A total of 57 of the 100 largest equity schemes have Reliance Industries as a top 10 holding. Not because RIL has been a great stock, but because it is a Sensex and Nifty heavyweight. Funds don’t want to stray too far away from the benchmarks!
In 2007, when I was interviewing a low-profile but reasonably good fund manager, he gave me a rare peek into the core investing process followed by fund houses. “When the money comes into the fund, we quickly allocate the bulk of it according to the stocks in the benchmark we have chosen.” He added with a smile, ”We don’t want our performance to lag the benchmark.” What this means is that if the scheme has the Sensex as the benchmark, the fund would allocate most of the money according to Sensex heavyweights— usually in the same weights as the stocks have in the index. Therefore, investing a substantial amount of money in index heavyweights is part of a “strategy”—even if this means that these index heavyweights may not be the best of picks at that particular time.
This is exactly why Reliance, which has been grossly underperforming for over two years since June 2009, is a top 10 holding of more than 100 fund schemes among a total of 230-odd equity schemes and 57 of the 100 largest schemes. The stock was at Rs1,140 at the end of May 2009, after rising from a low of Rs560 in March to over Rs1,200 in mid-May following the big upmove after the general elections. From that point onwards, RIL has wilted, belying its size, profile and new initiatives, to fall to Rs713 in August 2011. In the process it grossly underperformed the Sensex as its retail initiatives hit several roadblocks and the gas reserves turned out to be hard to exploit. Just how badly the stock has fallen can be judged from the fact that the Sensex was at just 9,700 when Reliance was Rs760 sometime in March-end 2009. When the Sensex was 15,700 at its low in August 2011, Reliance had hit Rs714. For the first time ever, Reliance had contributed nothing to a 60% Sensex growth over two years.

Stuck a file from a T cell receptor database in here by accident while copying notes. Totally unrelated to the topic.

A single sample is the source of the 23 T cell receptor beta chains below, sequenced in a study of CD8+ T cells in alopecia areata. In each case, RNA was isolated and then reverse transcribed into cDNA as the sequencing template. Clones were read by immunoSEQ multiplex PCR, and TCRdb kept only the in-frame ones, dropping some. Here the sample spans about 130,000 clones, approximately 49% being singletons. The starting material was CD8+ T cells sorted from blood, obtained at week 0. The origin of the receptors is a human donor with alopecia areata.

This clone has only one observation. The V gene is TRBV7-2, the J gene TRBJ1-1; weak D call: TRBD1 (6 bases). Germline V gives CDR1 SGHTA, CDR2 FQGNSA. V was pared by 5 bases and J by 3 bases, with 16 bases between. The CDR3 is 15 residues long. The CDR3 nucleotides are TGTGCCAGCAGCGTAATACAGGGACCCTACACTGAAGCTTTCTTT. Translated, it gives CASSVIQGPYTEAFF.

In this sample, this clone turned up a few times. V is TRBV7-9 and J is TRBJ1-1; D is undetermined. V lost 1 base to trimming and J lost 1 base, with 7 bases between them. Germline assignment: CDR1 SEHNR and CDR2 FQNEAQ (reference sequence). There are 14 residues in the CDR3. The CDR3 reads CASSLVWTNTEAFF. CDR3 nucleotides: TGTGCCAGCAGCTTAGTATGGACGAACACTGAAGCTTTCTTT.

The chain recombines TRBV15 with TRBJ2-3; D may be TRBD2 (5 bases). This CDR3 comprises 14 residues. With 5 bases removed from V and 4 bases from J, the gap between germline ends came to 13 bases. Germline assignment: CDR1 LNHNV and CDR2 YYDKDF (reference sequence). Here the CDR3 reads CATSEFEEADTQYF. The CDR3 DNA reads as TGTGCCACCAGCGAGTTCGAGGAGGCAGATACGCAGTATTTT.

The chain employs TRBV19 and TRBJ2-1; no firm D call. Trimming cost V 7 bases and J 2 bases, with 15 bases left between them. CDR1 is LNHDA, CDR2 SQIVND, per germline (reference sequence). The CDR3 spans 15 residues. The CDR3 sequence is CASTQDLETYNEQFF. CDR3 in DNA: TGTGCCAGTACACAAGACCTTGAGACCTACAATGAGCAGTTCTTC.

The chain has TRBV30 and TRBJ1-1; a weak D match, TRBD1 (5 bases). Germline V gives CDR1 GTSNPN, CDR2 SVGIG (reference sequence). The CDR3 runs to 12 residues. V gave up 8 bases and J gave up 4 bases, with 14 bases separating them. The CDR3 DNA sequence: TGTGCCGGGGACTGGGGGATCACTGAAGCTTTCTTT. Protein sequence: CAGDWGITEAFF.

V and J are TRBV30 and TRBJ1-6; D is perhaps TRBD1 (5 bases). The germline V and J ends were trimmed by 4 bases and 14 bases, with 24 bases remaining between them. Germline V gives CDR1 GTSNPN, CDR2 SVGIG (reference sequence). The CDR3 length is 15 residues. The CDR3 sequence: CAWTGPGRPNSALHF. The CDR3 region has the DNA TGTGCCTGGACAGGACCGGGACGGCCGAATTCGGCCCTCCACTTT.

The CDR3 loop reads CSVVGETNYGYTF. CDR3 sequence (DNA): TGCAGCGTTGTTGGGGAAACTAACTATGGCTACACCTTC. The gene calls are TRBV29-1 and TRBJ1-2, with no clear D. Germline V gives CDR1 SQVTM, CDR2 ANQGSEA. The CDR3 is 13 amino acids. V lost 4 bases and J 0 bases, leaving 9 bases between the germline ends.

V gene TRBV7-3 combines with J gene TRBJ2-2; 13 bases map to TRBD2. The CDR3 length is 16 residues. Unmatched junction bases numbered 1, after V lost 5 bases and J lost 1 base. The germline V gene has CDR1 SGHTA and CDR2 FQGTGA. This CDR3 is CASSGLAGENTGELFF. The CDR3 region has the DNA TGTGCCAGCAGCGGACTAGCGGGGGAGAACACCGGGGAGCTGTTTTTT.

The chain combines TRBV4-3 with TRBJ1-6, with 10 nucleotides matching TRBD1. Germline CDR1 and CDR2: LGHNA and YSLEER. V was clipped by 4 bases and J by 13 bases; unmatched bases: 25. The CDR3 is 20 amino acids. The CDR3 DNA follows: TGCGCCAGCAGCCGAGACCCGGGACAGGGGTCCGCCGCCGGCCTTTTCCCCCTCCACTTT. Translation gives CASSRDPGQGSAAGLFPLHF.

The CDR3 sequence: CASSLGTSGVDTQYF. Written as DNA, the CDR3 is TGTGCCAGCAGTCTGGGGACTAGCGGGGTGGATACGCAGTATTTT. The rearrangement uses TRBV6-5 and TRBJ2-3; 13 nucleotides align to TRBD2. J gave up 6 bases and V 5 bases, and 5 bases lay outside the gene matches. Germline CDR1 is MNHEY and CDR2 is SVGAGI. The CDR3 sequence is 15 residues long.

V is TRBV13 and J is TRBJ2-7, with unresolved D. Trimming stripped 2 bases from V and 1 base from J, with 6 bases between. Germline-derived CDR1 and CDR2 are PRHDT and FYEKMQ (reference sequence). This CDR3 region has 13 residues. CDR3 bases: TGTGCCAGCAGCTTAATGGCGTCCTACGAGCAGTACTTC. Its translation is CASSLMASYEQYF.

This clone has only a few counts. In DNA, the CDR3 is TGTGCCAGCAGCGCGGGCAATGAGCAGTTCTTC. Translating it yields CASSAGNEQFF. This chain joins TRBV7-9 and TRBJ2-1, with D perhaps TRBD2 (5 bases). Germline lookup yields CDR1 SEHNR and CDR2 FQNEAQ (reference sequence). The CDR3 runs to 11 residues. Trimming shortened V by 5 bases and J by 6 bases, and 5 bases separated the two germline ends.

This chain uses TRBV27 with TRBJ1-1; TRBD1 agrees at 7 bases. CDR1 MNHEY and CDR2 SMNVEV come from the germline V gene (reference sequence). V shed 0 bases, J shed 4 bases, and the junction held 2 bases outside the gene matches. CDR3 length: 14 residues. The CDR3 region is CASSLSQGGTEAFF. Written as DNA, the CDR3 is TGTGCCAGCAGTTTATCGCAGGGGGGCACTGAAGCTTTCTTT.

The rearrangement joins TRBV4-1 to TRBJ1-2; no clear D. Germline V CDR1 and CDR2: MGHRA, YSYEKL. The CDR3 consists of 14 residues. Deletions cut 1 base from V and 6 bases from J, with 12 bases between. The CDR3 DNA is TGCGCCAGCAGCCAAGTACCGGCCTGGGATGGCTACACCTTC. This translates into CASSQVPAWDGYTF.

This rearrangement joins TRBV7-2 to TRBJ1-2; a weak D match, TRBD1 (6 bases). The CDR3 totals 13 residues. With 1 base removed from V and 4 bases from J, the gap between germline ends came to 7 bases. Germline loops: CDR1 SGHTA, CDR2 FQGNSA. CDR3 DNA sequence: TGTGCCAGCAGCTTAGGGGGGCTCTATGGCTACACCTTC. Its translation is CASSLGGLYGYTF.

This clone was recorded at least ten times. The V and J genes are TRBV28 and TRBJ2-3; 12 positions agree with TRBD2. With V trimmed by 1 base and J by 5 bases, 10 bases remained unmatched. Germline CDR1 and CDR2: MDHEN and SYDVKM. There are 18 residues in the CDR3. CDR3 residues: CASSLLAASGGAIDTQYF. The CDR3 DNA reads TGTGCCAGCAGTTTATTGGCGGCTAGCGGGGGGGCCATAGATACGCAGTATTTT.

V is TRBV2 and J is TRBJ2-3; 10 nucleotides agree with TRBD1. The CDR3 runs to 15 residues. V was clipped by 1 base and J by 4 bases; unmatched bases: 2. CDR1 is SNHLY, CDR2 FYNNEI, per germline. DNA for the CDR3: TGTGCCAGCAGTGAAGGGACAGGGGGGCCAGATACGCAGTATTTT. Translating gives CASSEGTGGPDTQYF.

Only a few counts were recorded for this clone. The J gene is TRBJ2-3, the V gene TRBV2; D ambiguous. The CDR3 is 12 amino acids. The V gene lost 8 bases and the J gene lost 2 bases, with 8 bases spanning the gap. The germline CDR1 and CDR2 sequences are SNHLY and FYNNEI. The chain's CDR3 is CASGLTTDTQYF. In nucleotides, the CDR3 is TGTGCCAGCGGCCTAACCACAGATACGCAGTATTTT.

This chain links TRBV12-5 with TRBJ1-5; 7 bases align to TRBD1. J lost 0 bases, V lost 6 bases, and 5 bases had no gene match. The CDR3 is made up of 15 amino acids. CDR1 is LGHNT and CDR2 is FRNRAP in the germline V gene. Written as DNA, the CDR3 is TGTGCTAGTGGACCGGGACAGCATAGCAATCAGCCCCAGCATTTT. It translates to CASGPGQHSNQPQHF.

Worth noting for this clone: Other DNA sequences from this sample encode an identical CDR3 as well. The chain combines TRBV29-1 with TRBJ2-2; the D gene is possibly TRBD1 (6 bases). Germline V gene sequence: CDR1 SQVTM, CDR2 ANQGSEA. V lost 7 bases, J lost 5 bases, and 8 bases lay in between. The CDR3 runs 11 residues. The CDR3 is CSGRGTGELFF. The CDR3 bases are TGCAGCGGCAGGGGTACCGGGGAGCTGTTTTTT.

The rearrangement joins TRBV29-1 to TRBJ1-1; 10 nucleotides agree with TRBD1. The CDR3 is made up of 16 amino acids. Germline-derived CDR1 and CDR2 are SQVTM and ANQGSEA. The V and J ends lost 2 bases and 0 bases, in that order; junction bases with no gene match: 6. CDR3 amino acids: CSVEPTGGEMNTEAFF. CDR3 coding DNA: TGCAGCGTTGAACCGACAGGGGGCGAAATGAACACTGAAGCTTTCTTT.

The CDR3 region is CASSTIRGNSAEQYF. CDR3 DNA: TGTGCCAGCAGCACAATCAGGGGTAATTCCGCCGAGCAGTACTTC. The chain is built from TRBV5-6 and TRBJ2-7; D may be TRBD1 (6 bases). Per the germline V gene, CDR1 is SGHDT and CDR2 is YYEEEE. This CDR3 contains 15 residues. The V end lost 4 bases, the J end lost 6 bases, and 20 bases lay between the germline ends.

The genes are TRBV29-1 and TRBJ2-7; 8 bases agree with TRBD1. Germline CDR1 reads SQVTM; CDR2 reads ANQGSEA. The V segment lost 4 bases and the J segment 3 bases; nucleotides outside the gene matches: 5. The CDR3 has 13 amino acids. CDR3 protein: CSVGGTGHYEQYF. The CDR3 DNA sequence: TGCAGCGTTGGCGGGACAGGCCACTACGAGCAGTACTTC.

However, this continuous weakness in price, followed by weakness in fundamentals, has not been able to shake off the fund managers’ confidence in the stock.
This is simply because mutual funds are primarily managed with an objective to “stay as close as possible to the benchmark.” As a mutual fund salesperson told me once: losing money is not a big issue in the mutual fund industry—after all it is a function of market prices. But what is really a big issue is grossly underperforming the benchmark.” One way not to underperform the benchmark is to be substantially invested in benchmark heavyweights. This “strategy” has cost fund investors dearly.
In November 2010, when the market was at its peak and Reliance was at around Rs1,150, as many as 25 funds of the largest 50 had more than 5% of their portfolio in RIL, controlled by Mukesh Ambani. By this time, all of RIL’s fundamental troubles and gross underperformance of the stock were clear. All major funds houses like Birla, Fidelity, Franklin, ICICI, HDFC, SBI, UTI and even Reliance Mutual Fund (controlled by Mukesh Ambani’s estranged brother Anil Ambani) were heavily invested in Reliance Industries in most of their schemes. The lone exception was DSP BlackRock. The number of large funds which had Reliance as a top 5% holding swelled to 33 by September, when the stock had fallen off the cliff.
Indeed, when checked at three different dates (November 2010, April 2011 and September 2011), the schemes which had more than 5% in Reliance Industries had not changed much. They simply preferred to inflict massive losses on their investors and stay with this heavyweight. If dozens of top funds all keep holding a stock that has fallen by 40% or more from the peak and has continuously underperformed the index massively, it can only mean deep collective wisdom across all fund houses about the future returns from the stock. Or, it could mean active investing of the worst kind, because it is really amounts to closet passive investing.